This humble rubber skull made its appearance in the Shakespeare Society’s spring 2015 production of Hamlet. In Act V, Scene 1, the Danish prince took up the object, the remains of a deceased court jester just exhumed by a gravedigger, and began his often misquoted speech: “Alas, poor Yorick. I knew him, Horatio.” (Some people insist that Hamlet says, “I knew him well, Horatio.” Wrong.)
The challenge for actor Danielle Zarbin ’16, who was contemplating the skull in this production? To be sure not to squeeze it too hard, lest it collapse in her hand.
The skull is just one of myriad props that reside in the basement of Shakespeare House, the society’s Tudor-style headquarters and theater. The group is the College’s oldest continually operating student organization, founded in 1877 by Henry Fowle Durant himself. Hamlet opened this spring on Shakespeare’s birthday, April 23.
“Shaker” Katie Suchyta ’15, director of Hamlet, says she surprised people when she took on the challenging play, which can run up to five hours long in traditional productions.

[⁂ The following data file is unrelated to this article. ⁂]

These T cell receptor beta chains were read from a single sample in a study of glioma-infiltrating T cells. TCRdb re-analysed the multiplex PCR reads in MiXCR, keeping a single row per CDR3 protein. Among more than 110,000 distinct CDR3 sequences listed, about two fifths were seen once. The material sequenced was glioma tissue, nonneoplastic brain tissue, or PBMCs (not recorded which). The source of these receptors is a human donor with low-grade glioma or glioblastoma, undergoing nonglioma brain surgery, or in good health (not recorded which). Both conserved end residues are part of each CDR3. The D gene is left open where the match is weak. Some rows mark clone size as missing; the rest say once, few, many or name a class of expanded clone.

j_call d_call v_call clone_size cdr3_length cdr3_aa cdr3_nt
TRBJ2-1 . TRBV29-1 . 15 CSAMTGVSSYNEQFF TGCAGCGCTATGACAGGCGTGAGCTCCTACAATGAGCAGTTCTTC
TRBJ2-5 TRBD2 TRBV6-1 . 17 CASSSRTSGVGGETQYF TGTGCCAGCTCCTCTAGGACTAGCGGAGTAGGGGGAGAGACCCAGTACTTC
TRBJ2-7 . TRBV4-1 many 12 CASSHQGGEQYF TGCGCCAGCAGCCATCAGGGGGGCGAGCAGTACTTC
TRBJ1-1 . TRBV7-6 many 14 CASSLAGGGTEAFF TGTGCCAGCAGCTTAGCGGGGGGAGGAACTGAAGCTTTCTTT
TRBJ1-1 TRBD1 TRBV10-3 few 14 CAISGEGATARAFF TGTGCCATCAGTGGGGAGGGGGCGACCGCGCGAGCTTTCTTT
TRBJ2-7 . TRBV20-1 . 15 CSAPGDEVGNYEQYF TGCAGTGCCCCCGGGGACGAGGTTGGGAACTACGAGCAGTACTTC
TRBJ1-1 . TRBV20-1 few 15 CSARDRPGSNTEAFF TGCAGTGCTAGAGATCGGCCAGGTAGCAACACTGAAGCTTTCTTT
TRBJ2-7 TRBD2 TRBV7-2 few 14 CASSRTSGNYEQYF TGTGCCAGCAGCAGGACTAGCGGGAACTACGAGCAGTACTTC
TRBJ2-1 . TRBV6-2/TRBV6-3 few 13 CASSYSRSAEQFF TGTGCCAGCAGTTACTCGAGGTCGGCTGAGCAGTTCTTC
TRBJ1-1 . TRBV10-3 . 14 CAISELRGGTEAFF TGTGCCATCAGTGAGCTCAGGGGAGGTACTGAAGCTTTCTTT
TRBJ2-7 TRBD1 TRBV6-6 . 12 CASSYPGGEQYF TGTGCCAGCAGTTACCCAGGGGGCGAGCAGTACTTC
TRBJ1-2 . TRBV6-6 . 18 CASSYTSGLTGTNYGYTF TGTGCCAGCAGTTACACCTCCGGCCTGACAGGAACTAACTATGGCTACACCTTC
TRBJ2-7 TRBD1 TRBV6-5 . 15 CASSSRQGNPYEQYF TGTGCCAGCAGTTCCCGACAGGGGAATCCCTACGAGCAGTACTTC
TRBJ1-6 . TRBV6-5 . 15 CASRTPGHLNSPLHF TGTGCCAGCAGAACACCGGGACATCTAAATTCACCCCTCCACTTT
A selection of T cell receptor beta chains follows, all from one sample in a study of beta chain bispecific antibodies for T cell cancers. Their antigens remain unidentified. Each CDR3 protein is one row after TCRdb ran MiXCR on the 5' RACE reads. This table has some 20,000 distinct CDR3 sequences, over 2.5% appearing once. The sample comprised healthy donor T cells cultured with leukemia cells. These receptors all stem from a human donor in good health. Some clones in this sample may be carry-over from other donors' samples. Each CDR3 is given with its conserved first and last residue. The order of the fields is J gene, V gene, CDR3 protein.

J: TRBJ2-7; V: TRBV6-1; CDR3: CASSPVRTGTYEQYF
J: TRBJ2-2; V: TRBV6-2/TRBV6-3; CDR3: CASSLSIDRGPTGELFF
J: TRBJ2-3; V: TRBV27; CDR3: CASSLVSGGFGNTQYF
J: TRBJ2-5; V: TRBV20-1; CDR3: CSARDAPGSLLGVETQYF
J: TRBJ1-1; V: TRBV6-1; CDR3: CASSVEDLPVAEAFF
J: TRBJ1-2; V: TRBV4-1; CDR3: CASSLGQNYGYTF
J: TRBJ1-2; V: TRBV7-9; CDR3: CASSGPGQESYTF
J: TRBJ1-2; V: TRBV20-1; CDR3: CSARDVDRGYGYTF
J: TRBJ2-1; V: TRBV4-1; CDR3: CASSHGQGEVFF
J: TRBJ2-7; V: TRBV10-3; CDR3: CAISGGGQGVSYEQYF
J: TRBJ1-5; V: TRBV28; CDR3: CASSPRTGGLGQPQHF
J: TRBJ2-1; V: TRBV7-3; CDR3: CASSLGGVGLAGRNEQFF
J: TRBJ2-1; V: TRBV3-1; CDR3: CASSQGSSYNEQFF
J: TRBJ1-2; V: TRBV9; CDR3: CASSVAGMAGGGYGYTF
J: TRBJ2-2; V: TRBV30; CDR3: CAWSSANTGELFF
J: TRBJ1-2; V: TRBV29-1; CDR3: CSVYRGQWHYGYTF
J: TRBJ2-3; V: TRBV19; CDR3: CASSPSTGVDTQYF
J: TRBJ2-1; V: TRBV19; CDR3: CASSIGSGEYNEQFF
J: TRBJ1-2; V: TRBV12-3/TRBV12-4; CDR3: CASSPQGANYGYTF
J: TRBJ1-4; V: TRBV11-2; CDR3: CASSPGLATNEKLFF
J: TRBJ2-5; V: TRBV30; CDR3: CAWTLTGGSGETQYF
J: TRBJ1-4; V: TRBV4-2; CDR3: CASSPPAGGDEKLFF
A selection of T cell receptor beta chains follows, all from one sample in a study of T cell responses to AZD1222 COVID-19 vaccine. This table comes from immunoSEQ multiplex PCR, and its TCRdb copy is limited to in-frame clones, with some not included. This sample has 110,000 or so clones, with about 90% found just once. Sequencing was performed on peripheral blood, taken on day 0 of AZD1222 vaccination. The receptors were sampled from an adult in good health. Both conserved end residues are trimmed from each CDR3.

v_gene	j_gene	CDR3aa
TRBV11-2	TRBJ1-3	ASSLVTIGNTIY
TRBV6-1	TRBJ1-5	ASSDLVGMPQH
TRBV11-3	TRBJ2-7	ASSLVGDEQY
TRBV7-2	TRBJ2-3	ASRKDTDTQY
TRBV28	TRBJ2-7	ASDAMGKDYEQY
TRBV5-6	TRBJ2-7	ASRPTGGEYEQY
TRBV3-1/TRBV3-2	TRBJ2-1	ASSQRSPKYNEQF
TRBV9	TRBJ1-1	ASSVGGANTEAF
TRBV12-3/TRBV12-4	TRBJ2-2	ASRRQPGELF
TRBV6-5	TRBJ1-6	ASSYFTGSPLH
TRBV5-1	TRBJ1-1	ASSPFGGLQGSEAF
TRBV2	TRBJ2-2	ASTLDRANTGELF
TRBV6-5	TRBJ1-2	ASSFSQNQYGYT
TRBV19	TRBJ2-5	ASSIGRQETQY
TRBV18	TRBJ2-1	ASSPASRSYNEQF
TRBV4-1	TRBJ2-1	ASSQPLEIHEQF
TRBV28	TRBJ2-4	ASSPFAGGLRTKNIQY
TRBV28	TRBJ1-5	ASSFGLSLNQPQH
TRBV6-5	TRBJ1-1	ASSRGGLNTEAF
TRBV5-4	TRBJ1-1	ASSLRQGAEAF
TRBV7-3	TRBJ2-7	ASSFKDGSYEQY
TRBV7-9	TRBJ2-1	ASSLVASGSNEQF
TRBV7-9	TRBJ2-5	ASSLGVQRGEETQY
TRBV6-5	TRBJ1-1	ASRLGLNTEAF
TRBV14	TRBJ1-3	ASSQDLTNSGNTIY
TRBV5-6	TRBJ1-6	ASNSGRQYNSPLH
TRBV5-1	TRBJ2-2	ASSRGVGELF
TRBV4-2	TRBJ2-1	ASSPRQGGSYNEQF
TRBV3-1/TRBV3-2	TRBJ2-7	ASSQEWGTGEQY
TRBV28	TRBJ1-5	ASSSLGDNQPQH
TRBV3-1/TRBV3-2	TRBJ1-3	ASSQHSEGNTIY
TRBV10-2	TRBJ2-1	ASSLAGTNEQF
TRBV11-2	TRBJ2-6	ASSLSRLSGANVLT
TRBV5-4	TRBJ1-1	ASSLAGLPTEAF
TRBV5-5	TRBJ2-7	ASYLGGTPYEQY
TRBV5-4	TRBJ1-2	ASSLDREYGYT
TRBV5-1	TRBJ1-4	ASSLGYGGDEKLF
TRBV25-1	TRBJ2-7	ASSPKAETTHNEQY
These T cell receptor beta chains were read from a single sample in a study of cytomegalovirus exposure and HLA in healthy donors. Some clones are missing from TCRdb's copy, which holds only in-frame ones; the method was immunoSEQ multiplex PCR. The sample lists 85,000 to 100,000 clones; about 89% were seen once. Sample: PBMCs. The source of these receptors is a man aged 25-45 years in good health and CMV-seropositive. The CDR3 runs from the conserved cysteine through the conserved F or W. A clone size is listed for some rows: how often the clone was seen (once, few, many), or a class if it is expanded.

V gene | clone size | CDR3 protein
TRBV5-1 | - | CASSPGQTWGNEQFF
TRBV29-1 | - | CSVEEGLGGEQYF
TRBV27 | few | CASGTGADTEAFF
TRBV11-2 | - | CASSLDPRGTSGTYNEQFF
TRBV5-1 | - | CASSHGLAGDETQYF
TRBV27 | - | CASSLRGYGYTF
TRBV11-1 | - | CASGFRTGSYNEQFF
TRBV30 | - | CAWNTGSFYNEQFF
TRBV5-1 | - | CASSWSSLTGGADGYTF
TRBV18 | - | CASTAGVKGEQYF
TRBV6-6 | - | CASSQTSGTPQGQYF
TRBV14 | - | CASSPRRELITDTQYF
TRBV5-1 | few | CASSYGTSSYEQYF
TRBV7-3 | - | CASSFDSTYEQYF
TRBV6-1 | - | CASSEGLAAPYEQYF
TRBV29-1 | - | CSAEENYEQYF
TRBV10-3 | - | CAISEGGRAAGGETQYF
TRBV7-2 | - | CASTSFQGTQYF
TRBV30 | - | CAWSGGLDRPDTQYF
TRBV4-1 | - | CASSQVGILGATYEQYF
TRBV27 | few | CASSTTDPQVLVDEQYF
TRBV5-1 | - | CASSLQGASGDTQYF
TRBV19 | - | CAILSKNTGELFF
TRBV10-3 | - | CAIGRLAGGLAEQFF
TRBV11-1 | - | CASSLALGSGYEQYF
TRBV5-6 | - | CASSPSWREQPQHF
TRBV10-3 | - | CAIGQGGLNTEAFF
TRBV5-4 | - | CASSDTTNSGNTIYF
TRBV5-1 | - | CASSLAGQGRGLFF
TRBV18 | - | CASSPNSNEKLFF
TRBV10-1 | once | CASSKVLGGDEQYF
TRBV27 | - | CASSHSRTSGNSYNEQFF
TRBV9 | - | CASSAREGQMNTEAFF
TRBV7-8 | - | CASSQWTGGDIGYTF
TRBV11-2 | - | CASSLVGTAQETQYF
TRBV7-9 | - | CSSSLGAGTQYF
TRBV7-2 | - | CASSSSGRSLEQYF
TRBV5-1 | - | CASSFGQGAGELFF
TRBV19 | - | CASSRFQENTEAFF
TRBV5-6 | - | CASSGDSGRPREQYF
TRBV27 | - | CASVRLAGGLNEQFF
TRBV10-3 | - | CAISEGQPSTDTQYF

Suchyta had three texts of the play from which to choose. “You’ve got Quarto 1, which some call the ‘bad’ quarto, because it was either a knockoff by the guy who played Marcellus, and he just wrote it down from memory—because of course all his [own] scenes are perfect—or it was a traveling production. We don’t really know,” she says. “And then there’s Quarto 2, which is much more complete, and the First Folio edition, which was completed after Shakespeare’s death. I took Quarto 1 because it’s very streamlined in its storyline. Hamlet is much more a man of action and decisive in Quarto 1. I mean, it’s Hamlet, so it’s never easy to handle, but it does make the order of events clearer.”
Shakers tend to stay connected to one another and to the Bard after Wellesley, notes Erin Nealer ’15, president of the society, which currently numbers 38 members. Notable alumnae include Ellen Fitz Pendleton 1886, the College’s first alumna president. “Her retirement party was here,” says Suchyta. “She dressed up as Queen Elizabeth.”